AnalyticsAnalyzing Customer DataWeb Analytics: The Delayed Conversion Concept, Part 1

Web Analytics: The Delayed Conversion Concept, Part 1

To evaluate the true value of your site optimization work, you must follow the analysis through to the delayed conversion standpoint. Part one of a series.

Recently, I’ve received questions about conversions that start online but ultimately occur offline at a later date. We refer to this as a “delayed conversion,” and it’s a great area of focus for many organizations.

Understanding the full cycle of a delayed conversion is imperative. Too often, only the initial, on-site portion of the conversion is measured. That only tells a small fraction of the story. Delayed conversions are actually quite common and span all different industries and site types. I’ll focus on three examples, but the applications are endless.

Financial Service Web Sites

Financial service Web sites are filled with delayed conversions. Think of the last time you got a mortgage. You may visit a number of sites, talk to a few people, and check out rates. Before house hunting, you may even be pre-qualified or pre-approved online. From a Web analytics standpoint, it appears to be a successful conversion through the application process, but the company hasn’t yet made money on the transaction.

Assume you continue on to the next step of finding a home. It may take another 60 days to find a house and have an offer accepted. At this point, the bank still hasn’t made a cent on the pre-approval conversion that occurred on its Web site. The sellers then schedule to close on the house in 45 days. During the process, you may find financing through another lender.

The key is the bank doesn’t start making money until the sale closes. In this case, it’s 105 days between approval on the Web site and the time in which the bank knows it will make money on the application. That’s why it’s important to track the conversion all the way from online initiation to offline close.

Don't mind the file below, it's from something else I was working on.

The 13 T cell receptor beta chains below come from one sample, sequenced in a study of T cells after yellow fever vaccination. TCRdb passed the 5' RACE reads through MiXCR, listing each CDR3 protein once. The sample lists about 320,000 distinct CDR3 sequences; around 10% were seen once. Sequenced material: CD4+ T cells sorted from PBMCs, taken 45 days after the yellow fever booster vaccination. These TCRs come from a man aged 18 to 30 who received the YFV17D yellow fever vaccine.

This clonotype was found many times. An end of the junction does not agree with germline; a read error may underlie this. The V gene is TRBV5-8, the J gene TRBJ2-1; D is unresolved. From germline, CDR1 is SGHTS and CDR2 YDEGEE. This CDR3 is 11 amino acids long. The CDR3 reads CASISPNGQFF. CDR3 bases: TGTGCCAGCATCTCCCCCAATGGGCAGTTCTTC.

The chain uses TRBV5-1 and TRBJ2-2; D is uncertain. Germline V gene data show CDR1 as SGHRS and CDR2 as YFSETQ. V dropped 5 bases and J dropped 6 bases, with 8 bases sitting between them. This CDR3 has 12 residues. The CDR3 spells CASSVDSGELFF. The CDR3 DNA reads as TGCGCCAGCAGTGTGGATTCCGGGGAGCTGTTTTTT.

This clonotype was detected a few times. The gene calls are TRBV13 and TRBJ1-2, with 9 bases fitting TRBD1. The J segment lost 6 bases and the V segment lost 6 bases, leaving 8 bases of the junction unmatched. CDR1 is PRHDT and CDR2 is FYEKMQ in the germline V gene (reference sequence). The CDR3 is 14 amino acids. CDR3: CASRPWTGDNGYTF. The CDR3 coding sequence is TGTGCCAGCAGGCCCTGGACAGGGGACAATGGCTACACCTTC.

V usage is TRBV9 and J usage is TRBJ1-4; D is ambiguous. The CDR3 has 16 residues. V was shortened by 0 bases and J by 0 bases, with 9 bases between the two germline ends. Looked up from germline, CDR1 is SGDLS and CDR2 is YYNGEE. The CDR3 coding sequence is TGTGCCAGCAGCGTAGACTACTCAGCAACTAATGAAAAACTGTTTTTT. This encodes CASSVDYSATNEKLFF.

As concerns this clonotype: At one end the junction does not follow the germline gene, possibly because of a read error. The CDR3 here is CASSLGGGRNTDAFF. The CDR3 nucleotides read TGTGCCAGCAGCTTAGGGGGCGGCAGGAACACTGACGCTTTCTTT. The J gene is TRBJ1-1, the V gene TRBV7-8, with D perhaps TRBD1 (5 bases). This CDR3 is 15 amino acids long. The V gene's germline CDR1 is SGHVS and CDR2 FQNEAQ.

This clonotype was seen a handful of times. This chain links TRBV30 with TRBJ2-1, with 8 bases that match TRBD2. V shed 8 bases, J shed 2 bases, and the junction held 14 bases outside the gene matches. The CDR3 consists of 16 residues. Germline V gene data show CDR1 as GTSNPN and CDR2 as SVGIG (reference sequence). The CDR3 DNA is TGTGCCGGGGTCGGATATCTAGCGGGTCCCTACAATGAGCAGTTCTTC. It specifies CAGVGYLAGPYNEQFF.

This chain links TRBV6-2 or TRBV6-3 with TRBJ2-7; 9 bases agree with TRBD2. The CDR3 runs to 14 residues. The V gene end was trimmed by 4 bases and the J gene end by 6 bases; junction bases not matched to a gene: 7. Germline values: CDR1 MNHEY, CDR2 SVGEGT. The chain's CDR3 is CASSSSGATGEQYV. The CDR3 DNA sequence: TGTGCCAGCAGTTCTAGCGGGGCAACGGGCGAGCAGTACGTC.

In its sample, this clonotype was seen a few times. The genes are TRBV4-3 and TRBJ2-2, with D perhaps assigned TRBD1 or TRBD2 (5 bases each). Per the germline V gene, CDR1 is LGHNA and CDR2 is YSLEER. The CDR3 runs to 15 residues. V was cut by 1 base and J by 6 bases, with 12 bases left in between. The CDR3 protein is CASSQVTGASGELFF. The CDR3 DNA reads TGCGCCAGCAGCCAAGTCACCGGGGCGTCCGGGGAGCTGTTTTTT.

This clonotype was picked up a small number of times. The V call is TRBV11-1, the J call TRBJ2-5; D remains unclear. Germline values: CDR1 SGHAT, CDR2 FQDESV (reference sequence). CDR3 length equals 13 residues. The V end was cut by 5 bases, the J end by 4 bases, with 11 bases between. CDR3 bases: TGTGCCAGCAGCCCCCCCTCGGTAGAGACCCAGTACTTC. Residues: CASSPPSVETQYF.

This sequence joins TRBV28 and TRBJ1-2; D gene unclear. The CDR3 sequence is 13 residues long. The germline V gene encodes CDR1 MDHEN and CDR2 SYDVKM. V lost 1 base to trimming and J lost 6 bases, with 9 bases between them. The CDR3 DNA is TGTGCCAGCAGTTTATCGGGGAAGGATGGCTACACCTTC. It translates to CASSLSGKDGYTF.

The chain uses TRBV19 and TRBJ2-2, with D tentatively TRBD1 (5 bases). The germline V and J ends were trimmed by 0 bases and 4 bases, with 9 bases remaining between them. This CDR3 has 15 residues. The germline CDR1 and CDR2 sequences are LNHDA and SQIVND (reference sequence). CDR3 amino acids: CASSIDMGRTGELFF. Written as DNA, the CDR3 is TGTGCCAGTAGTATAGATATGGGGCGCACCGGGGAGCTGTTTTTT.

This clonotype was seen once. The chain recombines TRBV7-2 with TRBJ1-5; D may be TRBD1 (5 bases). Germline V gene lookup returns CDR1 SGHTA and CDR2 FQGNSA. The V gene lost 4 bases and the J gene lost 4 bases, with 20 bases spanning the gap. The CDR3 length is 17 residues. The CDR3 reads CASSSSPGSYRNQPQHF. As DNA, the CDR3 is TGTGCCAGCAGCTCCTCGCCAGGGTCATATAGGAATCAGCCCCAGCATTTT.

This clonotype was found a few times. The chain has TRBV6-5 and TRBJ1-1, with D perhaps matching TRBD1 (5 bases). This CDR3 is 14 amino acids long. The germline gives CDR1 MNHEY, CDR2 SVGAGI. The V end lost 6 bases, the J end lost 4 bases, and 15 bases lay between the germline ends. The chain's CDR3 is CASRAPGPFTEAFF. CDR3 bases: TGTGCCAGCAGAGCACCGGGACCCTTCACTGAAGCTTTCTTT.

Real Estate Developer Web Sites

Real estate developers face a similar challenge. A potential buyer may show interest in a specific property or community and request information via the Web site. Ultimately, conversion (purchasing the property) can be a lengthy, involved process. Again, it’s imperative to be able to tie these initial conversions to the delayed conversion.

Lead-Generation Sites

Lead-generation sites are arguably the most common type of sites used by corporations today. Companies want to start a dialogue with potential clients online and conduct the final sale offline. Most business-to-business (B2B) sites don’t allow buyers to purchase products directly. Businesses must track how those leads translate into delayed conversion (offline sales).

Delayed conversions can create challenges when optimizing sites through testing. You may test a new call -to -action, or offer, to get someone to complete the online portion of the conversion. In the above examples, that would be filling out a request for more information or submitting an application. But that online conversion to a lead may not continue to the much more important delayed conversion.

You may find you can greatly increase online conversions by offering an incentive, such as an iPod. According to your analytics data, this may look like a great success. But when you look at the moneymaking conversion — the delayed conversion — you may find the numbers are down or convert on sales with lower dollar values.

To evaluate the true value of your site optimization work, you must follow analysis through to the delayed conversion standpoint. In part two, I’ll focus on different ways of tracking delayed conversions and ways to avoid delaying reporting for any given month while waiting for delayed conversions to kick in.

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